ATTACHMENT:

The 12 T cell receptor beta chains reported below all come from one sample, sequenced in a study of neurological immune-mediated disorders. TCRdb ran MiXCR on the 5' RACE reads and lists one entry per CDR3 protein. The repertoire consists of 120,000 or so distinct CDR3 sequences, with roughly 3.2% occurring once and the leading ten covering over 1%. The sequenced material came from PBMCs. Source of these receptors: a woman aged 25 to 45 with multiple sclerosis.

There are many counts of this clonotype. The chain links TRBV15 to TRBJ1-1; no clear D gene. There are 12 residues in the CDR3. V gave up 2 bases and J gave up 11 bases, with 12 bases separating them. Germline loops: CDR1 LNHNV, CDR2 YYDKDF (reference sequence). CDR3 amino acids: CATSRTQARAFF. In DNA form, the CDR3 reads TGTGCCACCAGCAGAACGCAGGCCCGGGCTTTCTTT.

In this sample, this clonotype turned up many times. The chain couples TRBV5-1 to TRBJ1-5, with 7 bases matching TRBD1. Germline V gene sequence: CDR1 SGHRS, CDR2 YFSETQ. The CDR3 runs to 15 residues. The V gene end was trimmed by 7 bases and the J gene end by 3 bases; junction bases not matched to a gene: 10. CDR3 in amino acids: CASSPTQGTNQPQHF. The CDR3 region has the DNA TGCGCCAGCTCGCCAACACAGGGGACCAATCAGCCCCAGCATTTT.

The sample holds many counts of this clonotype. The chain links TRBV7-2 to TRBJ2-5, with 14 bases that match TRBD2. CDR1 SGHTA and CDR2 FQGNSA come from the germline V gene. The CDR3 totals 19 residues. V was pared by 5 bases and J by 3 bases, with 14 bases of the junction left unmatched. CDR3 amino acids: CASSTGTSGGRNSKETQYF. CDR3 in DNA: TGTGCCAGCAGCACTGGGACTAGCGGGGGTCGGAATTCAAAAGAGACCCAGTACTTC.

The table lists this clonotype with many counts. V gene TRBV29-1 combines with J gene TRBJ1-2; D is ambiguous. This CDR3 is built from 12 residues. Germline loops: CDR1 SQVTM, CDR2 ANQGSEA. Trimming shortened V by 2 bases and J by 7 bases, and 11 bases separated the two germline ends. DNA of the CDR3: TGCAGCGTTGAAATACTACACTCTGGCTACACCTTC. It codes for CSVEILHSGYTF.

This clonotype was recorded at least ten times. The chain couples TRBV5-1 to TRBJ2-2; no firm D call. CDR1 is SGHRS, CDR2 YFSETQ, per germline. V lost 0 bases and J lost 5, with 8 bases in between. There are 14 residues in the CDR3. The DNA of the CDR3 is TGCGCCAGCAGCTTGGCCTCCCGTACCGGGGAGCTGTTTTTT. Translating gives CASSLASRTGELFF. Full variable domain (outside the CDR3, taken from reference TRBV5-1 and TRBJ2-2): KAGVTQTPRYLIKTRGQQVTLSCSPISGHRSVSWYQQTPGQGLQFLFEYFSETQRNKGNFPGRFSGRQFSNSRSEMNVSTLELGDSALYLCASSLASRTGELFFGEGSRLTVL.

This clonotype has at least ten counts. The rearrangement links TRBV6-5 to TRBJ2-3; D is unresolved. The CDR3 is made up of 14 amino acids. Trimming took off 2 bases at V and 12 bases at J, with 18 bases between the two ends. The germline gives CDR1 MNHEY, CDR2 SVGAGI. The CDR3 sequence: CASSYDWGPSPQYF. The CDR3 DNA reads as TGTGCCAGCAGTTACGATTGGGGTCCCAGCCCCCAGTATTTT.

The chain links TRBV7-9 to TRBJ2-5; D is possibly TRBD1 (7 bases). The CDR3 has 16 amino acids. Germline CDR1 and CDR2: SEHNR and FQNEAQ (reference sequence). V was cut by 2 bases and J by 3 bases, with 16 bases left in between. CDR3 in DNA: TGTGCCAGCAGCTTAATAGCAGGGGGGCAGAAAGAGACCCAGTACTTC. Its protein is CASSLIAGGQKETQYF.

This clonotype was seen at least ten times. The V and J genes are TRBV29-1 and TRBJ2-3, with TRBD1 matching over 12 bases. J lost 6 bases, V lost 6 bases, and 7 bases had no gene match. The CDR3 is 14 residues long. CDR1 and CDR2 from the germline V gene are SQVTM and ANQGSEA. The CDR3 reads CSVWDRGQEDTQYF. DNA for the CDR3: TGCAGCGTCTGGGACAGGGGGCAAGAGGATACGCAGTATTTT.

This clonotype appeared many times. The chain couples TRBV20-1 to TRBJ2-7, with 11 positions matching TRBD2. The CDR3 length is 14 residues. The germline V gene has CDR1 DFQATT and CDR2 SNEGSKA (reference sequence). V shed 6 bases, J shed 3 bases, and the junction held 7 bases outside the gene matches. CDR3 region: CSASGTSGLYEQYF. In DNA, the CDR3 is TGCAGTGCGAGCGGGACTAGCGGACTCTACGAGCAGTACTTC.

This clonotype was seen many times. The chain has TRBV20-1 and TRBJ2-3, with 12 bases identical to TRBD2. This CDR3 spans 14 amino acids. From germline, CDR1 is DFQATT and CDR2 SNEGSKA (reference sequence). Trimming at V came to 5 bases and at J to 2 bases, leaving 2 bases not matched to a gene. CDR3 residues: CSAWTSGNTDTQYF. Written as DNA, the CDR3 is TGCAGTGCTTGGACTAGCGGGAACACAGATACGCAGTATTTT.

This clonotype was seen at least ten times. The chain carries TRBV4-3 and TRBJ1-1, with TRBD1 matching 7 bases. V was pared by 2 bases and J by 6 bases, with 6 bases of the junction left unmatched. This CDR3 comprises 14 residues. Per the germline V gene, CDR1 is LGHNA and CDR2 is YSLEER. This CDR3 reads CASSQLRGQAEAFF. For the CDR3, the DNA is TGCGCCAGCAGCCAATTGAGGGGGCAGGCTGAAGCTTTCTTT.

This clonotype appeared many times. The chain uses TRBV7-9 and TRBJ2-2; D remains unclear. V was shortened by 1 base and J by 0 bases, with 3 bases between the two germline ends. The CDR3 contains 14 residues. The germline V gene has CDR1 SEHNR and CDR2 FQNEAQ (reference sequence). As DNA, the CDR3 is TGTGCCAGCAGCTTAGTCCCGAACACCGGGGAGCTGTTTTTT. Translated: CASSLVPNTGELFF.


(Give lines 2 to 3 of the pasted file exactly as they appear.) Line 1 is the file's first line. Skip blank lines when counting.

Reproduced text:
There are many counts of this clonotype. The chain links TRBV15 to TRBJ1-1; no clear D gene. There are 12 residues in the CDR3. V gave up 2 bases and J gave up 11 bases, with 12 bases separating them. Germline loops: CDR1 LNHNV, CDR2 YYDKDF (reference sequence). CDR3 amino acids: CATSRTQARAFF. In DNA form, the CDR3 reads TGTGCCACCAGCAGAACGCAGGCCCGGGCTTTCTTT.

In this sample, this clonotype turned up many times. The chain couples TRBV5-1 to TRBJ1-5, with 7 bases matching TRBD1. Germline V gene sequence: CDR1 SGHRS, CDR2 YFSETQ. The CDR3 runs to 15 residues. The V gene end was trimmed by 7 bases and the J gene end by 3 bases; junction bases not matched to a gene: 10. CDR3 in amino acids: CASSPTQGTNQPQHF. The CDR3 region has the DNA TGCGCCAGCTCGCCAACACAGGGGACCAATCAGCCCCAGCATTTT.